Julie Talenfeld, president of South Florida’s BoardroomPR and an expert in crisis communications, shared some advice about communicating with your remote workforce. She suggested creating a routine system of checking in with your employees with an official status update at the beginning and the end of each day, at minimum. Make yourself available at designated times each day to make your employees feel more comfortable to come to you with their concerns, she said.
“Communication is key in order to keep everyone updated on pendings, ensure projects don’t fall through the cracks and make sure deadlines are met,” advised Aileen Izquierdo, interim chair of Florida International University’s Department of Communication.
Messages should be specific and well-targeted, not one size fits all, and they also need to be human, she added. Managers should be flexible and give as much lead time as possible on meetings and deadlines.
In these times, remember that it is easy to feel isolated with everyone working remotely, often for the first time. Phone calls rather than emails for the typical back and forth inter-office communication may be more natural, Izquierdo said.
PROVIDE COMMUNICATION OPTIONS
Epsky believes that working with remote teams demands new collaboration skills.
“What is missing from texts, emails, conference calls, and other digital media is body language,” Epsky cautioned. “The tone of a text or email is highly subjective and easily misinterpreted.”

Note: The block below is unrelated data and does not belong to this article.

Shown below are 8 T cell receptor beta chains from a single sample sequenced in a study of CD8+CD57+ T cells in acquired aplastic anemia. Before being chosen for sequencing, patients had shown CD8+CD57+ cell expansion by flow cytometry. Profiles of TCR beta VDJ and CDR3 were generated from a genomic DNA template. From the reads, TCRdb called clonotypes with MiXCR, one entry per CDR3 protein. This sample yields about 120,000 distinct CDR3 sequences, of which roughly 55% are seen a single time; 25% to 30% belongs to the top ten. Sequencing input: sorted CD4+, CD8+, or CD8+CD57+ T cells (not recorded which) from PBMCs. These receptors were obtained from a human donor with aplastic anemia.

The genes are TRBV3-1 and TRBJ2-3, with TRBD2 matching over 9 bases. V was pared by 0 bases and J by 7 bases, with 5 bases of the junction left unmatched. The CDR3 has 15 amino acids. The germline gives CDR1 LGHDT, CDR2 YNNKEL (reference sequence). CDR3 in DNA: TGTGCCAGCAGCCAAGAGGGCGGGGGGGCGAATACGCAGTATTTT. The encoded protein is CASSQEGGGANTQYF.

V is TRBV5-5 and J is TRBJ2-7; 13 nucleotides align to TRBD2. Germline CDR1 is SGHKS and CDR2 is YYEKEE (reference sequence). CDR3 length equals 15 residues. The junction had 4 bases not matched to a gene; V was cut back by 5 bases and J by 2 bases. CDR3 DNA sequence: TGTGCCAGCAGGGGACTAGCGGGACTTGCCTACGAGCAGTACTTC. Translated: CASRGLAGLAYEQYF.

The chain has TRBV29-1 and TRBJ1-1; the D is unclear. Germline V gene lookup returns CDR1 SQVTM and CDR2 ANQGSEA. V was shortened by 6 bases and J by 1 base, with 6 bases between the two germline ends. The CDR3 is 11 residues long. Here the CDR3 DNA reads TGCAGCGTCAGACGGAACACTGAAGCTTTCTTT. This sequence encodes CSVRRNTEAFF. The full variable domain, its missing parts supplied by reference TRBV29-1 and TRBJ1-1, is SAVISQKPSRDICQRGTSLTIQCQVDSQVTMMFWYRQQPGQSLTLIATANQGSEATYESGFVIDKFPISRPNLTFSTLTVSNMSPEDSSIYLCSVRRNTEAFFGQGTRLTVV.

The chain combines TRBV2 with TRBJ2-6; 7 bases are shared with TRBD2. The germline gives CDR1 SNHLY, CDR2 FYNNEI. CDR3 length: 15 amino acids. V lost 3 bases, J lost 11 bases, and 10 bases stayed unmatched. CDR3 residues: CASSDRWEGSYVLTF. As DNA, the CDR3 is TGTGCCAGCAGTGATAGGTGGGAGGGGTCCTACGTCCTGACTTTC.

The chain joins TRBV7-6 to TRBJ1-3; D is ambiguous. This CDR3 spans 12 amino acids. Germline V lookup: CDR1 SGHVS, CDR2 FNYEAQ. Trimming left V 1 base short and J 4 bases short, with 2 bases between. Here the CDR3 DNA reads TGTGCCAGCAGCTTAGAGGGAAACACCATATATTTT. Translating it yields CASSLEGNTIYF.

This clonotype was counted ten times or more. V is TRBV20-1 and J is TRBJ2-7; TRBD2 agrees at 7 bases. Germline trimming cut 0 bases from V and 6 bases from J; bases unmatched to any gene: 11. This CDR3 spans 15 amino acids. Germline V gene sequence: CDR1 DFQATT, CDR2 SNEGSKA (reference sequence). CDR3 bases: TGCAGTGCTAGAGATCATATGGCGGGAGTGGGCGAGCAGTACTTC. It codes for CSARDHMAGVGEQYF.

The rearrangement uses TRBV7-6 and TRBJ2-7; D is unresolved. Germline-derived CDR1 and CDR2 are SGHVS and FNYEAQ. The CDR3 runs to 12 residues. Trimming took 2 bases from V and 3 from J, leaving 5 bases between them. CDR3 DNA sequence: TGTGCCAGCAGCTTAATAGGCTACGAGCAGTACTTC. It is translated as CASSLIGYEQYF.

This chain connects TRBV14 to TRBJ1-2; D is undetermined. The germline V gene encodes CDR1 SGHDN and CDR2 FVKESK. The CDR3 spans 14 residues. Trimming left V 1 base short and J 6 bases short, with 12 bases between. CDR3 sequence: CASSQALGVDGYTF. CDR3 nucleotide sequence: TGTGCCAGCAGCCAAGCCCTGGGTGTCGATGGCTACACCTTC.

Epsky warned these misinterpretations may result in costly mistakes and low morale that could impact engagement, performance and ultimately the bottom line.
Remote workers benefit from having technology, such as video conferencing, that gives participants many of the visual cues that they would have if they were face-to-face. When a Zoom call isn’t needed, or if time is of the essence, mobile workflow technology like Slack, Microsoft Teams or some type of instant messaging service is important to have. There are often less expensive options for this type of software available for small businesses.
TIP: Ensure there is an appropriate level of data security before using any of these tools.
PROVIDE SOCIAL INTERACTION
Find ways to allow time for those water cooler conversations, particularly so for workers who have been abruptly transitioned out of the office.
“Fight the isolation of working from home and use interfaces like Zoom to bridge the gap of not seeing each other,” Izquierdo added.